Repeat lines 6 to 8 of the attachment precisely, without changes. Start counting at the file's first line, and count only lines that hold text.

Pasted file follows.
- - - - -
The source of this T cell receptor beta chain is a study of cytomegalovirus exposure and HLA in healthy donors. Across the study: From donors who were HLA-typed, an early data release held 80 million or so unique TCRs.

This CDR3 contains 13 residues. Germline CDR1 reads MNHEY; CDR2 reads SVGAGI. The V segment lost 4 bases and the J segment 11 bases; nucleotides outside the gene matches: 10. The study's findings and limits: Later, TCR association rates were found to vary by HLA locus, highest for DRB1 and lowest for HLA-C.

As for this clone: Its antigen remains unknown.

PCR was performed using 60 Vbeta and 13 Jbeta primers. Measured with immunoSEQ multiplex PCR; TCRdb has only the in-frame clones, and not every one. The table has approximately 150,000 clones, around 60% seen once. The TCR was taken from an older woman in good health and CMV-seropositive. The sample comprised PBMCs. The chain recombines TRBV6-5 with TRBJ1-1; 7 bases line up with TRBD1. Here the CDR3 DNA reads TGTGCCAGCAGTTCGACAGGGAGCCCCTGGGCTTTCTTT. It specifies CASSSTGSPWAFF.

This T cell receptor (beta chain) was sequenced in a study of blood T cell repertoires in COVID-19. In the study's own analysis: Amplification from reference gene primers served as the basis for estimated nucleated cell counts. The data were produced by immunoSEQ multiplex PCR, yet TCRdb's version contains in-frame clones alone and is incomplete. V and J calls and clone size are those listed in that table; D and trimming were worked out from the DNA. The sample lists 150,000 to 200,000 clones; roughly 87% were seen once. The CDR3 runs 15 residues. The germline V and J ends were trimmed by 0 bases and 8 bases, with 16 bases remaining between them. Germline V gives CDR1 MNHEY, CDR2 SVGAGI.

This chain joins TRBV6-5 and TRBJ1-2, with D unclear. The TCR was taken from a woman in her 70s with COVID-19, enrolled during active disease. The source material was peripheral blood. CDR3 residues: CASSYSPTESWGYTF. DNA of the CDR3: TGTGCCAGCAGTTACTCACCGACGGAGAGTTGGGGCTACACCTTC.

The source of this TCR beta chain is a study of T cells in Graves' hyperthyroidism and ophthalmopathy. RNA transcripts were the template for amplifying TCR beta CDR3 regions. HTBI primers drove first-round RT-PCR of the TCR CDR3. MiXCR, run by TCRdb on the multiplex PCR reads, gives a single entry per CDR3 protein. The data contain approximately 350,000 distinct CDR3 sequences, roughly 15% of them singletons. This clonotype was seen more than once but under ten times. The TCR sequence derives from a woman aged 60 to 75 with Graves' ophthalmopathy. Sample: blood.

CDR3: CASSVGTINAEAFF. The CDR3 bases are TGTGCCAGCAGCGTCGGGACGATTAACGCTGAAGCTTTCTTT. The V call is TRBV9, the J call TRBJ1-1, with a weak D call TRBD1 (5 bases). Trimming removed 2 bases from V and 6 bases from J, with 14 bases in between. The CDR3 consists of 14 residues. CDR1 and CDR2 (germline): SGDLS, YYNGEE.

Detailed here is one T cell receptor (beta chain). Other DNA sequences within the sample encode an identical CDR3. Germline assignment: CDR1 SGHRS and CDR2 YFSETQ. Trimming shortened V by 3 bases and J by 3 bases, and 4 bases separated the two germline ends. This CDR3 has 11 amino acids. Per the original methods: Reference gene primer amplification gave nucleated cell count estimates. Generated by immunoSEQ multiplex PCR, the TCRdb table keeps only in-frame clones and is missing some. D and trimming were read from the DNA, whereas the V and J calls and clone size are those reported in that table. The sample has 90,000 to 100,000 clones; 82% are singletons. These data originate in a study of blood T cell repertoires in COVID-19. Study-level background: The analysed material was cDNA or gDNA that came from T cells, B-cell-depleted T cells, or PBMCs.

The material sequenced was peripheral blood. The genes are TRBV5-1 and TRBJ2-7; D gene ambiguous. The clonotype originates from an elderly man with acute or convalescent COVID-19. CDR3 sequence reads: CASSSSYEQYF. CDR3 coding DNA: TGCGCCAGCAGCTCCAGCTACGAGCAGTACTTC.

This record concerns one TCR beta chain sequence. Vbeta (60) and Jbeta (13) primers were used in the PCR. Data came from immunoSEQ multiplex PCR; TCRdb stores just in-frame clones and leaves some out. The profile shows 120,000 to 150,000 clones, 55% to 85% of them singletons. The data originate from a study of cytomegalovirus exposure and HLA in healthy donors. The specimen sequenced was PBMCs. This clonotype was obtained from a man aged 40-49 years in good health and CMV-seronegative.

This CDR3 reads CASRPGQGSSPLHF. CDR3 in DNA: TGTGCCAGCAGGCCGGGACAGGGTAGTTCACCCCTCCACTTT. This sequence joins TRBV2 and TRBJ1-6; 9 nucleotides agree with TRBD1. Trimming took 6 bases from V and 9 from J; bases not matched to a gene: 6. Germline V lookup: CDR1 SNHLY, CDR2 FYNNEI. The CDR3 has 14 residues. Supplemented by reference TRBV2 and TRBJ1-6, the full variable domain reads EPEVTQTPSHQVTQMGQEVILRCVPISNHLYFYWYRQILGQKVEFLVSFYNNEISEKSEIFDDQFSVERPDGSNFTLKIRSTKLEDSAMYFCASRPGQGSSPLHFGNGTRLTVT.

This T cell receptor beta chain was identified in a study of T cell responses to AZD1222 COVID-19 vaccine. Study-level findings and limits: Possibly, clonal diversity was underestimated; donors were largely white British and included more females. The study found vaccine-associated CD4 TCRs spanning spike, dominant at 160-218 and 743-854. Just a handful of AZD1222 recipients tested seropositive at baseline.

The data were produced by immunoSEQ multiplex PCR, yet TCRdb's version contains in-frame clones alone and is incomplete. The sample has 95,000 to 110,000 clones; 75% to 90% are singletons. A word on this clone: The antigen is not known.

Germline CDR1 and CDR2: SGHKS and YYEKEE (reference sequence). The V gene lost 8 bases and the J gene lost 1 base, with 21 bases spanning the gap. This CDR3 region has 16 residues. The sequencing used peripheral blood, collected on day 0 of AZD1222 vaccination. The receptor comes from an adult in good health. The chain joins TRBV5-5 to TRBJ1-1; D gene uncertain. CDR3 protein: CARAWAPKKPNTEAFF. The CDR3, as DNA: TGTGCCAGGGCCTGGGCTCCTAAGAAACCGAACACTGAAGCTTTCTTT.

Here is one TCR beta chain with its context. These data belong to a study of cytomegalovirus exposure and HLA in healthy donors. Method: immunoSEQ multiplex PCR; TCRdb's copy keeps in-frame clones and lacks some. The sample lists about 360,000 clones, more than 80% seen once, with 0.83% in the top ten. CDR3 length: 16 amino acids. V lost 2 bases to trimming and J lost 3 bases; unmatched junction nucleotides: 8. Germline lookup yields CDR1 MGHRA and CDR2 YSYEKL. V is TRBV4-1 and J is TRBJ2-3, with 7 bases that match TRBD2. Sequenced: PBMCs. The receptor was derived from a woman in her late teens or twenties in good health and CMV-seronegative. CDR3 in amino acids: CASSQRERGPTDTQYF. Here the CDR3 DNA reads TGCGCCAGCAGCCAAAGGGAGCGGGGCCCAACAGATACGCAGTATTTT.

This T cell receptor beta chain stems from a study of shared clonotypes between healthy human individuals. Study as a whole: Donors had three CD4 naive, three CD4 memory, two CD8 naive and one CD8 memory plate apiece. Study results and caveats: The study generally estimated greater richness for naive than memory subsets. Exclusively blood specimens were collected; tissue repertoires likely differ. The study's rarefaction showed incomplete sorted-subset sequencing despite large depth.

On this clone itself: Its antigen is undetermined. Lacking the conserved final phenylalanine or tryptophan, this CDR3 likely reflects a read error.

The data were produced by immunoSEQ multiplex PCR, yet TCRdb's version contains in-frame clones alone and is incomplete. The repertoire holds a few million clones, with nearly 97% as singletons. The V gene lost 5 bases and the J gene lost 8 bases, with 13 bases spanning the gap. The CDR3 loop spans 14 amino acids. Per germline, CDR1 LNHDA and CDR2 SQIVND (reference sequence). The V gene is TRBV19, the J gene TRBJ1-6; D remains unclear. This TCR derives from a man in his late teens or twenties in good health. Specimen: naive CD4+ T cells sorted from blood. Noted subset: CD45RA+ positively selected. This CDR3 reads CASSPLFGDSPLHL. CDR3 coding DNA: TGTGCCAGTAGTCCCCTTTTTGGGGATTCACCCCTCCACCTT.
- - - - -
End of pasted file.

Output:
This chain joins TRBV6-5 and TRBJ1-2, with D unclear. The TCR was taken from a woman in her 70s with COVID-19, enrolled during active disease. The source material was peripheral blood. CDR3 residues: CASSYSPTESWGYTF. DNA of the CDR3: TGTGCCAGCAGTTACTCACCGACGGAGAGTTGGGGCTACACCTTC.

The source of this TCR beta chain is a study of T cells in Graves' hyperthyroidism and ophthalmopathy. RNA transcripts were the template for amplifying TCR beta CDR3 regions. HTBI primers drove first-round RT-PCR of the TCR CDR3. MiXCR, run by TCRdb on the multiplex PCR reads, gives a single entry per CDR3 protein. The data contain approximately 350,000 distinct CDR3 sequences, roughly 15% of them singletons. This clonotype was seen more than once but under ten times. The TCR sequence derives from a woman aged 60 to 75 with Graves' ophthalmopathy. Sample: blood.

CDR3: CASSVGTINAEAFF. The CDR3 bases are TGTGCCAGCAGCGTCGGGACGATTAACGCTGAAGCTTTCTTT. The V call is TRBV9, the J call TRBJ1-1, with a weak D call TRBD1 (5 bases). Trimming removed 2 bases from V and 6 bases from J, with 14 bases in between. The CDR3 consists of 14 residues. CDR1 and CDR2 (germline): SGDLS, YYNGEE.